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  • Rev Horror

Odder Noggins

Dir. Joe Sherlock (2023)

A stranger sequel to Sherlock's original bouquet of weirdness finds the alien Mr. Birch again conducting experiments on Earth.


Odd Noggins was one of my first introductions to Joe Sherlock and his bizarre and endearing brand of indie weirdness. It's the perfect film to be introduced to the way that he thinks, and it's such a strange film. It's wildly entertaining, it's completely crass, and it's the Seinfeld of horror/science fiction: it is, ultimately, a film about nothing. Odder Noggins takes the same tactic, throwing together a bunch of random oddities in an enjoyable romp through a city of strange people. You might even say they're... odder...

A love letter to general horror and science fiction, Odder Noggins continues with the exploits of Mr. Birch (Dale Wilson) and his attempts to subjugate the people of Earth for his weird experiments. A collection of shorts combined to make an anthology of sorts, the film focuses on characters like Nadine (Amy Christine Melin), who is going out on a date with a new dude, and Agent 73 (Cassidy David), who is a secret agent with a camera imbedded in her breast so that she can take Top Secret photographs and also is a nudist. These are the types of kooky roles that make Odder Noggins even stranger than the previous film, and it's also what makes it such a blast to watch.


The score for the film retains Sherlock's synth-filled groove, sort of an 80's, Goblin-inspired soundtrack to all of the oddities on display. Wilson's Mr. Birch is still a mayonnaise-guzzling, Camaro-driving weirdo, a super odd and creepy character that he portrays with a maniacal gusto. It's funny, a charming sort of self-aware humor that has no problem poking as much fun at itself as it does with the rest of the genres it parodies. It's a completely un-serious film, and it's always a joy to watch a film where the cast and crew had as much as the audience.

One of the interesting things about Odder Noggins and its prequel is that all of the shorts are jumbled within rather than being played in a linear fashion. It can be hard to keep track of each storyline because of the impressive mix-and-match storytelling apparatus that Sherlock employs. It surprisingly doesn't hurt the film one bit, keeping the audience on its toes and providing a frenetic and disorienting pacing throughout. It's a weird enough film that it won't hit home with a lot of folks, but if you enjoyed Odd Noggins, chances are you're going to fucking love this one.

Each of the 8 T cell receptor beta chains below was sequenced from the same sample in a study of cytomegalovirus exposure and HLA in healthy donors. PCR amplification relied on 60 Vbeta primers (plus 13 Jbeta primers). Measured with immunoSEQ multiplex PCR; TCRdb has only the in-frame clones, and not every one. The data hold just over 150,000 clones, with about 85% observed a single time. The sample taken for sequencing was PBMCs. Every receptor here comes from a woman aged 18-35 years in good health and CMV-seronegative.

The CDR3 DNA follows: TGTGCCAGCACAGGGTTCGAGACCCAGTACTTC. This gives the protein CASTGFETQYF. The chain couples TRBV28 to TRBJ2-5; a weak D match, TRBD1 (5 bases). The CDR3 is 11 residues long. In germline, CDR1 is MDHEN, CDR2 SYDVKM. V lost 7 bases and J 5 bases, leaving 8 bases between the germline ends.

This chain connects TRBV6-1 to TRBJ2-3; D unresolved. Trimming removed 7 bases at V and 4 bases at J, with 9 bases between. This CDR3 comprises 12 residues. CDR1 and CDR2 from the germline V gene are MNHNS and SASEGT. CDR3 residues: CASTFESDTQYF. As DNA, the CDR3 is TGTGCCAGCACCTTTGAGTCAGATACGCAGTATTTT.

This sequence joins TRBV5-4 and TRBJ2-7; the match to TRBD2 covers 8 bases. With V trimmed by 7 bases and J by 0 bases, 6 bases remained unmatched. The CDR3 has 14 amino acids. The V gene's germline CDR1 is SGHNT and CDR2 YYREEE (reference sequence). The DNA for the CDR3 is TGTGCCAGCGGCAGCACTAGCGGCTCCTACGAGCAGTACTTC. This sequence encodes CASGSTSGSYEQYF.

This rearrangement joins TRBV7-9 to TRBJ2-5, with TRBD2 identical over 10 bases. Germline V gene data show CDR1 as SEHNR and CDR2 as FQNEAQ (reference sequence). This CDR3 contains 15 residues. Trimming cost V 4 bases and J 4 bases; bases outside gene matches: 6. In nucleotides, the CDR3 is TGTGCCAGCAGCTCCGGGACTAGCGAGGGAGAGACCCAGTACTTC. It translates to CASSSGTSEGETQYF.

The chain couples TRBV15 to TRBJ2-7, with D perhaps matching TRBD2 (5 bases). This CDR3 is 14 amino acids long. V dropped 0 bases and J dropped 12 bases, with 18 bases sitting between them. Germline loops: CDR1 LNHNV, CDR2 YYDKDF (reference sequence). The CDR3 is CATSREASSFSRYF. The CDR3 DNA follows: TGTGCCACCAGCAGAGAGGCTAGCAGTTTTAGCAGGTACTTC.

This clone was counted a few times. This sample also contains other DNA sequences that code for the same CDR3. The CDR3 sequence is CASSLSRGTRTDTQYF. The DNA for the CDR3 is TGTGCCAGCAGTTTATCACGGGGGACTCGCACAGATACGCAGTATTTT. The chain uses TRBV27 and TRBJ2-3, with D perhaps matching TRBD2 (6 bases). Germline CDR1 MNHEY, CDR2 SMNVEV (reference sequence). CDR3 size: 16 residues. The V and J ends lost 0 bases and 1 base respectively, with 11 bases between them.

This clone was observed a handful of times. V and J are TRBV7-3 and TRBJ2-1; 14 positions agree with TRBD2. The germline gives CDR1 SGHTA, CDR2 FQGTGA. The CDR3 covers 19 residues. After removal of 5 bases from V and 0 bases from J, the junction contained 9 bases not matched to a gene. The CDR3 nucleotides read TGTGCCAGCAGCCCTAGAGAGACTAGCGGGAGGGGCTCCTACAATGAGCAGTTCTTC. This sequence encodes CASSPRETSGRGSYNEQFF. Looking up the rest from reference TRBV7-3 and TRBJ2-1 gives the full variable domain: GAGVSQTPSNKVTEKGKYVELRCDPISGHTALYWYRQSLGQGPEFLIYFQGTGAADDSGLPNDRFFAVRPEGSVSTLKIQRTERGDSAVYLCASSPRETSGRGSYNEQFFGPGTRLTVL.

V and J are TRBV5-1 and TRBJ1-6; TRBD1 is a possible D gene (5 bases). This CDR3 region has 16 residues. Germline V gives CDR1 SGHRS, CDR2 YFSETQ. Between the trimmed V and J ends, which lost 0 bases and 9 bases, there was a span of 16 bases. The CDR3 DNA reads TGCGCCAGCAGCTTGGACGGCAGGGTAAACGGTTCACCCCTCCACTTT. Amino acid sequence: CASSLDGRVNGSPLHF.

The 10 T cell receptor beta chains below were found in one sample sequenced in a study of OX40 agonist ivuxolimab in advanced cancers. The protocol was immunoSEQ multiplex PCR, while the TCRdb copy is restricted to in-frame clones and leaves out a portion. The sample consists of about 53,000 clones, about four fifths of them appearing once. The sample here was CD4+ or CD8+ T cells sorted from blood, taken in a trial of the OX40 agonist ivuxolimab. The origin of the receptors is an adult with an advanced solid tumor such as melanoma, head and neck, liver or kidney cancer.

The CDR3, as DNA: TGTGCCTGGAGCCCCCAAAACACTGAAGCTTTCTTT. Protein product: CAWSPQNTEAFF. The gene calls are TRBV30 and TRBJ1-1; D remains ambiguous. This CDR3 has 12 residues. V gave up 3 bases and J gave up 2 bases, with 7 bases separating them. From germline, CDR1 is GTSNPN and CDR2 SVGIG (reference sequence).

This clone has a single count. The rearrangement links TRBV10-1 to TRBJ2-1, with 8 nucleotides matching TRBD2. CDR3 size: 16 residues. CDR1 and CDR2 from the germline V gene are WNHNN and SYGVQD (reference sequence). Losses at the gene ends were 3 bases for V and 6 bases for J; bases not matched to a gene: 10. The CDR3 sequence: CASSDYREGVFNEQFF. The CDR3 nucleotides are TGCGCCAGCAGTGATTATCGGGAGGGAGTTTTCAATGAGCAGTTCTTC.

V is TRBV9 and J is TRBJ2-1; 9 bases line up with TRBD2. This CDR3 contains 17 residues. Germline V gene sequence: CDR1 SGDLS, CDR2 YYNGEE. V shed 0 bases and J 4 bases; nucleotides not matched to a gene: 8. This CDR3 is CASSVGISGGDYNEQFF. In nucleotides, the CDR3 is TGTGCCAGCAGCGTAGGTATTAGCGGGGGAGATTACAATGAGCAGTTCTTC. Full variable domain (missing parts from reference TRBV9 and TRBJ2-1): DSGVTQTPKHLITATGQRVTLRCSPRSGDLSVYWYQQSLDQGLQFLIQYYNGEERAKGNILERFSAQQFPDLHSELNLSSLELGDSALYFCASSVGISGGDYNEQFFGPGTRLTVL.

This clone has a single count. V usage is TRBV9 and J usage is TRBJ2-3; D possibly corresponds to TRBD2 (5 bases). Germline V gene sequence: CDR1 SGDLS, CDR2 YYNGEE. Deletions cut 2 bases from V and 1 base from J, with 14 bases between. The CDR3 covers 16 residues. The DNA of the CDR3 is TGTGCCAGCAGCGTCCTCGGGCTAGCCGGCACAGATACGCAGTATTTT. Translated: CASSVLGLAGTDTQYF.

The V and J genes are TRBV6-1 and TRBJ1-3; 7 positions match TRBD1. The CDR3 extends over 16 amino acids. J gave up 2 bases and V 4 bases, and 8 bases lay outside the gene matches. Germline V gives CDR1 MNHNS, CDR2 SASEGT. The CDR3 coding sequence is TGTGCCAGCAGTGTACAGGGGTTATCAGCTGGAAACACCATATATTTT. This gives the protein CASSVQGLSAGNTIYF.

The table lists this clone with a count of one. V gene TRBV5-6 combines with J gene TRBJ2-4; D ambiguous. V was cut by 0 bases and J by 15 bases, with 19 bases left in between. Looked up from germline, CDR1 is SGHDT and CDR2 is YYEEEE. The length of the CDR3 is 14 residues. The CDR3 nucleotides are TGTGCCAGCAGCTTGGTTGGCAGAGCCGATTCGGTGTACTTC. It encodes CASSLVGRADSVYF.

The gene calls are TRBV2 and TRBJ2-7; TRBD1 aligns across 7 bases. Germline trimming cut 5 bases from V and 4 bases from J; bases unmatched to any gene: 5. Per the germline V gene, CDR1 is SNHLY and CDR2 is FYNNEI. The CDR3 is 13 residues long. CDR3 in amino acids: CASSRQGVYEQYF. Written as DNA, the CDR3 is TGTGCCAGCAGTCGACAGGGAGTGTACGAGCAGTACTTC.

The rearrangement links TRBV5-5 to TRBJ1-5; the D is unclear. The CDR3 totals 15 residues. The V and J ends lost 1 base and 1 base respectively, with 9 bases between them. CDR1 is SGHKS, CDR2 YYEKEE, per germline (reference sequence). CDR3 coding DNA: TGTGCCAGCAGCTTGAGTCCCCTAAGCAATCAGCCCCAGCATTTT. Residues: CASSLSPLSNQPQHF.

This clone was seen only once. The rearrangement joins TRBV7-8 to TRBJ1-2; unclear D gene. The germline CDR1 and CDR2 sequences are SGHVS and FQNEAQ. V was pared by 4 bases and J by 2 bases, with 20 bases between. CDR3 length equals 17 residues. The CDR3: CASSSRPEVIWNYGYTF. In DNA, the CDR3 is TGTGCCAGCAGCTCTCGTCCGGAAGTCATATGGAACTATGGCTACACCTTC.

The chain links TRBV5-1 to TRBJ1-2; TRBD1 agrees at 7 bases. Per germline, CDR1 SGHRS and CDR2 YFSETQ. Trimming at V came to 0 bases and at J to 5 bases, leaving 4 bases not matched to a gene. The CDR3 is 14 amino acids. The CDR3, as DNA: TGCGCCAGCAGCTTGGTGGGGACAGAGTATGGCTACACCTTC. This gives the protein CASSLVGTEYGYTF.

As with the rest of Sherlock's filmography, Odder Noggins is an acquired taste. This one borrows heavily from Doris Wishman, taking its segments from Double Agent 73, Nude on the Moon, and Deadly Weapons with zero apologies for its inspiration. And that really speaks to a lot of what makes Sherlock such a fascinating filmmaker to watch: he's not as inspired by films like Poltergeist or Phantasm as he is by those weird, off-the-wall cult films that are so far underneath most people's radars that they don't even get the references. It's like if Tarantino did low-budget indie horror. You're seeing a true student of each genre of films that he copies, and he does a phenomenal job alluding to these classics of yesteryear. While Odder Noggins is a bit more on-the-nose than most of his other work, it's a fascinating flick that is a great sum of all of Sherlock's many varied parts.


Who this movie is for: Bizarre science fiction lovers, Indie anthology horror fans, Everyone who hates Cynthia


Bottom line: Odder Noggins borrows (read: steals) heavily from the films of Doris Wishman and the type of bizarre science fiction that a lot of us grew up with. It's just done with a dirt-cheap indie sensibility rather than an arthouse flair. Director Joe Sherlock once again delivers a film that is a helluva lot of fun to watch, and if you're a fan of Odd Noggins, chances are you'll enjoy this one as well. You can grab a physical copy of the film at Skullface Astronaut's website or stream it on their Vimeo channel.

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